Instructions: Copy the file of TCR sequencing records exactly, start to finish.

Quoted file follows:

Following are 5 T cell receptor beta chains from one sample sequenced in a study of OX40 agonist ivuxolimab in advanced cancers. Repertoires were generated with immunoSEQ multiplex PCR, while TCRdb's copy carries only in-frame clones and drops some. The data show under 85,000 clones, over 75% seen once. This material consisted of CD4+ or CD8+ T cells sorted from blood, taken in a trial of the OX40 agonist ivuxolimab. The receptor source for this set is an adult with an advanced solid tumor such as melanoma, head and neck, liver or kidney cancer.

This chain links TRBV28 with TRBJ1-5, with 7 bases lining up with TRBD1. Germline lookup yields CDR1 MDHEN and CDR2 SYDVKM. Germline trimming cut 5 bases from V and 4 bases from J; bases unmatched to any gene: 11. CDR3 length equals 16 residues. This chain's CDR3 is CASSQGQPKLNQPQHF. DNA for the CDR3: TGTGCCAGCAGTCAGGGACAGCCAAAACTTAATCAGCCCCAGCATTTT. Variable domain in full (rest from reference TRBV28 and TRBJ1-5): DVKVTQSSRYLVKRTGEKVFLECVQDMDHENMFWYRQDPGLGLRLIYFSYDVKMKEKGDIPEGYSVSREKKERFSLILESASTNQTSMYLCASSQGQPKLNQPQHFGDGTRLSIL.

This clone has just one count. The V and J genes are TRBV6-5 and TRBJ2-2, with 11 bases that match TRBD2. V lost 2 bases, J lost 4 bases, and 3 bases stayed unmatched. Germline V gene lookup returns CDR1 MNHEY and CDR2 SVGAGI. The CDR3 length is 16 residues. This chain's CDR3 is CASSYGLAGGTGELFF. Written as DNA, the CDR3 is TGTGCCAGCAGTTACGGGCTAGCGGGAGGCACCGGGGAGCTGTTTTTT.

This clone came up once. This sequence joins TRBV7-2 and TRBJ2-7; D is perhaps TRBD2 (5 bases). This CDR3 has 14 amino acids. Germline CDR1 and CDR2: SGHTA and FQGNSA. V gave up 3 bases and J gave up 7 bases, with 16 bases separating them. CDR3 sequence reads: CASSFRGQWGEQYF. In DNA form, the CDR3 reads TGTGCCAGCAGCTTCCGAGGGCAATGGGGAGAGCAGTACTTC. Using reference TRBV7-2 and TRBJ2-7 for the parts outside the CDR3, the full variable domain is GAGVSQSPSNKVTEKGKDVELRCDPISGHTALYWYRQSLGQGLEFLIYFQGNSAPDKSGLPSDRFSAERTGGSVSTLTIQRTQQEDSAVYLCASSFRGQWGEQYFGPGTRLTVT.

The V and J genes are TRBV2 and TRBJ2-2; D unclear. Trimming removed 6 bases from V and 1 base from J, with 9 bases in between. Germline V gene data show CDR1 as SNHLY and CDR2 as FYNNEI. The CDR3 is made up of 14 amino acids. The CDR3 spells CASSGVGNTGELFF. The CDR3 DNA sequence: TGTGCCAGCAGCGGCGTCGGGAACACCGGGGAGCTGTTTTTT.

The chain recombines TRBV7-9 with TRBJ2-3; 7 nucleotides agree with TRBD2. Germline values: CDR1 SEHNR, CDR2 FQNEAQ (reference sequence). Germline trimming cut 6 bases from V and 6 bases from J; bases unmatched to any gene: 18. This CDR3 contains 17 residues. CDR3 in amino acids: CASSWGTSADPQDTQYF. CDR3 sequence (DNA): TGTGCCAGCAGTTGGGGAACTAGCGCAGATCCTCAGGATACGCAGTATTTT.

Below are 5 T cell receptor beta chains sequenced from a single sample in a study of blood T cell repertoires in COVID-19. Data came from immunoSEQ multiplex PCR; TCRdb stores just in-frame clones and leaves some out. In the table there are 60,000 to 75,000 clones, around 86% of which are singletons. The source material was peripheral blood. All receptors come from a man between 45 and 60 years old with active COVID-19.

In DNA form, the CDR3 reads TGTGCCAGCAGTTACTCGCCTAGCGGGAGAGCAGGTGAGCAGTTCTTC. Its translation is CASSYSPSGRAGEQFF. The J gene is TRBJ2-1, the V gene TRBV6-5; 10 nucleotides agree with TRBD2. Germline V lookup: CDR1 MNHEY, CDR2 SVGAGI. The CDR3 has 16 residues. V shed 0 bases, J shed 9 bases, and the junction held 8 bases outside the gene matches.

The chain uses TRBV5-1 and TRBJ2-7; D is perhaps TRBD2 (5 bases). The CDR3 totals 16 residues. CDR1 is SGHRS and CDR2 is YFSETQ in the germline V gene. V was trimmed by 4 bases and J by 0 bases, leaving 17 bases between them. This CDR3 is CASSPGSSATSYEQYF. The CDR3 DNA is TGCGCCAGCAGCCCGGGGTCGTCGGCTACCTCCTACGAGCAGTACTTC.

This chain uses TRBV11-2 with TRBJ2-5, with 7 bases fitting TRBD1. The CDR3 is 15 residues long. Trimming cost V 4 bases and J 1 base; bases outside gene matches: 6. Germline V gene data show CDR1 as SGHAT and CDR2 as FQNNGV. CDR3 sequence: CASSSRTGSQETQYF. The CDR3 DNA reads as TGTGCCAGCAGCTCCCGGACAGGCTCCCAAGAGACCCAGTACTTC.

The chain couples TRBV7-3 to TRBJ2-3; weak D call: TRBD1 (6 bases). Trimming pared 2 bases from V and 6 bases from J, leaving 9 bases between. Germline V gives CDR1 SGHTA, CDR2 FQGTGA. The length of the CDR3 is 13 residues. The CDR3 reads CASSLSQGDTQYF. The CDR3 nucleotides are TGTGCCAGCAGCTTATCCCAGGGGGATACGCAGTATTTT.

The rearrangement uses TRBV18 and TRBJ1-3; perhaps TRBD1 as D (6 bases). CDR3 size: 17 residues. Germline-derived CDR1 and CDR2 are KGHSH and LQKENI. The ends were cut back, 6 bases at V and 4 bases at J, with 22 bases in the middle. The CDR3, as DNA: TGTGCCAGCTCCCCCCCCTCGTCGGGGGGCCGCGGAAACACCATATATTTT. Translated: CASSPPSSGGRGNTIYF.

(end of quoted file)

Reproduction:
Following are 5 T cell receptor beta chains from one sample sequenced in a study of OX40 agonist ivuxolimab in advanced cancers. Repertoires were generated with immunoSEQ multiplex PCR, while TCRdb's copy carries only in-frame clones and drops some. The data show under 85,000 clones, over 75% seen once. This material consisted of CD4+ or CD8+ T cells sorted from blood, taken in a trial of the OX40 agonist ivuxolimab. The receptor source for this set is an adult with an advanced solid tumor such as melanoma, head and neck, liver or kidney cancer.

This chain links TRBV28 with TRBJ1-5, with 7 bases lining up with TRBD1. Germline lookup yields CDR1 MDHEN and CDR2 SYDVKM. Germline trimming cut 5 bases from V and 4 bases from J; bases unmatched to any gene: 11. CDR3 length equals 16 residues. This chain's CDR3 is CASSQGQPKLNQPQHF. DNA for the CDR3: TGTGCCAGCAGTCAGGGACAGCCAAAACTTAATCAGCCCCAGCATTTT. Variable domain in full (rest from reference TRBV28 and TRBJ1-5): DVKVTQSSRYLVKRTGEKVFLECVQDMDHENMFWYRQDPGLGLRLIYFSYDVKMKEKGDIPEGYSVSREKKERFSLILESASTNQTSMYLCASSQGQPKLNQPQHFGDGTRLSIL.

This clone has just one count. The V and J genes are TRBV6-5 and TRBJ2-2, with 11 bases that match TRBD2. V lost 2 bases, J lost 4 bases, and 3 bases stayed unmatched. Germline V gene lookup returns CDR1 MNHEY and CDR2 SVGAGI. The CDR3 length is 16 residues. This chain's CDR3 is CASSYGLAGGTGELFF. Written as DNA, the CDR3 is TGTGCCAGCAGTTACGGGCTAGCGGGAGGCACCGGGGAGCTGTTTTTT.

This clone came up once. This sequence joins TRBV7-2 and TRBJ2-7; D is perhaps TRBD2 (5 bases). This CDR3 has 14 amino acids. Germline CDR1 and CDR2: SGHTA and FQGNSA. V gave up 3 bases and J gave up 7 bases, with 16 bases separating them. CDR3 sequence reads: CASSFRGQWGEQYF. In DNA form, the CDR3 reads TGTGCCAGCAGCTTCCGAGGGCAATGGGGAGAGCAGTACTTC. Using reference TRBV7-2 and TRBJ2-7 for the parts outside the CDR3, the full variable domain is GAGVSQSPSNKVTEKGKDVELRCDPISGHTALYWYRQSLGQGLEFLIYFQGNSAPDKSGLPSDRFSAERTGGSVSTLTIQRTQQEDSAVYLCASSFRGQWGEQYFGPGTRLTVT.

The V and J genes are TRBV2 and TRBJ2-2; D unclear. Trimming removed 6 bases from V and 1 base from J, with 9 bases in between. Germline V gene data show CDR1 as SNHLY and CDR2 as FYNNEI. The CDR3 is made up of 14 amino acids. The CDR3 spells CASSGVGNTGELFF. The CDR3 DNA sequence: TGTGCCAGCAGCGGCGTCGGGAACACCGGGGAGCTGTTTTTT.

The chain recombines TRBV7-9 with TRBJ2-3; 7 nucleotides agree with TRBD2. Germline values: CDR1 SEHNR, CDR2 FQNEAQ (reference sequence). Germline trimming cut 6 bases from V and 6 bases from J; bases unmatched to any gene: 18. This CDR3 contains 17 residues. CDR3 in amino acids: CASSWGTSADPQDTQYF. CDR3 sequence (DNA): TGTGCCAGCAGTTGGGGAACTAGCGCAGATCCTCAGGATACGCAGTATTTT.

Below are 5 T cell receptor beta chains sequenced from a single sample in a study of blood T cell repertoires in COVID-19. Data came from immunoSEQ multiplex PCR; TCRdb stores just in-frame clones and leaves some out. In the table there are 60,000 to 75,000 clones, around 86% of which are singletons. The source material was peripheral blood. All receptors come from a man between 45 and 60 years old with active COVID-19.

In DNA form, the CDR3 reads TGTGCCAGCAGTTACTCGCCTAGCGGGAGAGCAGGTGAGCAGTTCTTC. Its translation is CASSYSPSGRAGEQFF. The J gene is TRBJ2-1, the V gene TRBV6-5; 10 nucleotides agree with TRBD2. Germline V lookup: CDR1 MNHEY, CDR2 SVGAGI. The CDR3 has 16 residues. V shed 0 bases, J shed 9 bases, and the junction held 8 bases outside the gene matches.

The chain uses TRBV5-1 and TRBJ2-7; D is perhaps TRBD2 (5 bases). The CDR3 totals 16 residues. CDR1 is SGHRS and CDR2 is YFSETQ in the germline V gene. V was trimmed by 4 bases and J by 0 bases, leaving 17 bases between them. This CDR3 is CASSPGSSATSYEQYF. The CDR3 DNA is TGCGCCAGCAGCCCGGGGTCGTCGGCTACCTCCTACGAGCAGTACTTC.

This chain uses TRBV11-2 with TRBJ2-5, with 7 bases fitting TRBD1. The CDR3 is 15 residues long. Trimming cost V 4 bases and J 1 base; bases outside gene matches: 6. Germline V gene data show CDR1 as SGHAT and CDR2 as FQNNGV. CDR3 sequence: CASSSRTGSQETQYF. The CDR3 DNA reads as TGTGCCAGCAGCTCCCGGACAGGCTCCCAAGAGACCCAGTACTTC.

The chain couples TRBV7-3 to TRBJ2-3; weak D call: TRBD1 (6 bases). Trimming pared 2 bases from V and 6 bases from J, leaving 9 bases between. Germline V gives CDR1 SGHTA, CDR2 FQGTGA. The length of the CDR3 is 13 residues. The CDR3 reads CASSLSQGDTQYF. The CDR3 nucleotides are TGTGCCAGCAGCTTATCCCAGGGGGATACGCAGTATTTT.

The rearrangement uses TRBV18 and TRBJ1-3; perhaps TRBD1 as D (6 bases). CDR3 size: 17 residues. Germline-derived CDR1 and CDR2 are KGHSH and LQKENI. The ends were cut back, 6 bases at V and 4 bases at J, with 22 bases in the middle. The CDR3, as DNA: TGTGCCAGCTCCCCCCCCTCGTCGGGGGGCCGCGGAAACACCATATATTTT. Translated: CASSPPSSGGRGNTIYF.